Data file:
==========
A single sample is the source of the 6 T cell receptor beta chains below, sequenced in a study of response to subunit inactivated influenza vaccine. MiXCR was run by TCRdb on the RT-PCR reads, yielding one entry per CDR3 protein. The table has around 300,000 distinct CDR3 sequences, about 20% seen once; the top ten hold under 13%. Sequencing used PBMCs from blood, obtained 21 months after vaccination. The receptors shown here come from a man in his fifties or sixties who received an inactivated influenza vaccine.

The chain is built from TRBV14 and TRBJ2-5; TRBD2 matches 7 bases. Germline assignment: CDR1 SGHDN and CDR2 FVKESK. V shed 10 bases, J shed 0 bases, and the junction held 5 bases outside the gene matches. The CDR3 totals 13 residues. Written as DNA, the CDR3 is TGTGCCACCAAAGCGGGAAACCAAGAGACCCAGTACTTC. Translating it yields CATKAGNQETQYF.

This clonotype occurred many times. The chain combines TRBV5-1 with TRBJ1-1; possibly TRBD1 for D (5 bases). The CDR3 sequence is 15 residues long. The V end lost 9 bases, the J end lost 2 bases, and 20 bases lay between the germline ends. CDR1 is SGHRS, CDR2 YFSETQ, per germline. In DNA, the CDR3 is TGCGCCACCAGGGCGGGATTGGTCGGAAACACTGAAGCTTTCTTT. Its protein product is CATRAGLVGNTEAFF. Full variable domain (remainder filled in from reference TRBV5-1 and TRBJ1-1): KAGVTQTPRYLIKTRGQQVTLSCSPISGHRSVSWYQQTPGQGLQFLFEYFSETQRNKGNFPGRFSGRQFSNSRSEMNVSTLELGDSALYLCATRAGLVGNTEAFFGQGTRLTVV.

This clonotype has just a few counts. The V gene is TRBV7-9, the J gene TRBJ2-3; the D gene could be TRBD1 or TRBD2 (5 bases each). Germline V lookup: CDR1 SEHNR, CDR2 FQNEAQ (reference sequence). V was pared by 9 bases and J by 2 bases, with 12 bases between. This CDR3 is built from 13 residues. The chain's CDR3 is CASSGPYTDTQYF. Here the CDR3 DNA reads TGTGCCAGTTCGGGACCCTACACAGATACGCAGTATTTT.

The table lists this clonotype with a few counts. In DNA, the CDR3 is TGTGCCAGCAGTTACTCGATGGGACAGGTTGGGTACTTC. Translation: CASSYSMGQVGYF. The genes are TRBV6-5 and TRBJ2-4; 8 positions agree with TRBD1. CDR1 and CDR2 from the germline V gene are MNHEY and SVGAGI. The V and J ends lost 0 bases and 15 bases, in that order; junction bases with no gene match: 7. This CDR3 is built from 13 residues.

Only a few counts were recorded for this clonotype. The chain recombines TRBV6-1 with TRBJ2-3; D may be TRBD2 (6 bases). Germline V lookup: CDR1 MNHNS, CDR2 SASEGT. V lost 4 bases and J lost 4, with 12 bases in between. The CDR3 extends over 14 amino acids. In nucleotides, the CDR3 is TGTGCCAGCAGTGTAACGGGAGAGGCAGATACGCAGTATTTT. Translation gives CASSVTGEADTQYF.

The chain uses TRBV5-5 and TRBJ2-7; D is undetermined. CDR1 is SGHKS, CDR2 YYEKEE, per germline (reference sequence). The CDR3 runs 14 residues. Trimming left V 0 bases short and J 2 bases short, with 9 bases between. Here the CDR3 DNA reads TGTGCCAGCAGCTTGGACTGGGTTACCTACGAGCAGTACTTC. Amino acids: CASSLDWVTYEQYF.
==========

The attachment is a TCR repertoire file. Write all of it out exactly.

A single sample is the source of the 6 T cell receptor beta chains below, sequenced in a study of response to subunit inactivated influenza vaccine. MiXCR was run by TCRdb on the RT-PCR reads, yielding one entry per CDR3 protein. The table has around 300,000 distinct CDR3 sequences, about 20% seen once; the top ten hold under 13%. Sequencing used PBMCs from blood, obtained 21 months after vaccination. The receptors shown here come from a man in his fifties or sixties who received an inactivated influenza vaccine.

The chain is built from TRBV14 and TRBJ2-5; TRBD2 matches 7 bases. Germline assignment: CDR1 SGHDN and CDR2 FVKESK. V shed 10 bases, J shed 0 bases, and the junction held 5 bases outside the gene matches. The CDR3 totals 13 residues. Written as DNA, the CDR3 is TGTGCCACCAAAGCGGGAAACCAAGAGACCCAGTACTTC. Translating it yields CATKAGNQETQYF.

This clonotype occurred many times. The chain combines TRBV5-1 with TRBJ1-1; possibly TRBD1 for D (5 bases). The CDR3 sequence is 15 residues long. The V end lost 9 bases, the J end lost 2 bases, and 20 bases lay between the germline ends. CDR1 is SGHRS, CDR2 YFSETQ, per germline. In DNA, the CDR3 is TGCGCCACCAGGGCGGGATTGGTCGGAAACACTGAAGCTTTCTTT. Its protein product is CATRAGLVGNTEAFF. Full variable domain (remainder filled in from reference TRBV5-1 and TRBJ1-1): KAGVTQTPRYLIKTRGQQVTLSCSPISGHRSVSWYQQTPGQGLQFLFEYFSETQRNKGNFPGRFSGRQFSNSRSEMNVSTLELGDSALYLCATRAGLVGNTEAFFGQGTRLTVV.

This clonotype has just a few counts. The V gene is TRBV7-9, the J gene TRBJ2-3; the D gene could be TRBD1 or TRBD2 (5 bases each). Germline V lookup: CDR1 SEHNR, CDR2 FQNEAQ (reference sequence). V was pared by 9 bases and J by 2 bases, with 12 bases between. This CDR3 is built from 13 residues. The chain's CDR3 is CASSGPYTDTQYF. Here the CDR3 DNA reads TGTGCCAGTTCGGGACCCTACACAGATACGCAGTATTTT.

The table lists this clonotype with a few counts. In DNA, the CDR3 is TGTGCCAGCAGTTACTCGATGGGACAGGTTGGGTACTTC. Translation: CASSYSMGQVGYF. The genes are TRBV6-5 and TRBJ2-4; 8 positions agree with TRBD1. CDR1 and CDR2 from the germline V gene are MNHEY and SVGAGI. The V and J ends lost 0 bases and 15 bases, in that order; junction bases with no gene match: 7. This CDR3 is built from 13 residues.

Only a few counts were recorded for this clonotype. The chain recombines TRBV6-1 with TRBJ2-3; D may be TRBD2 (6 bases). Germline V lookup: CDR1 MNHNS, CDR2 SASEGT. V lost 4 bases and J lost 4, with 12 bases in between. The CDR3 extends over 14 amino acids. In nucleotides, the CDR3 is TGTGCCAGCAGTGTAACGGGAGAGGCAGATACGCAGTATTTT. Translation gives CASSVTGEADTQYF.

The chain uses TRBV5-5 and TRBJ2-7; D is undetermined. CDR1 is SGHKS, CDR2 YYEKEE, per germline (reference sequence). The CDR3 runs 14 residues. Trimming left V 0 bases short and J 2 bases short, with 9 bases between. Here the CDR3 DNA reads TGTGCCAGCAGCTTGGACTGGGTTACCTACGAGCAGTACTTC. Amino acids: CASSLDWVTYEQYF.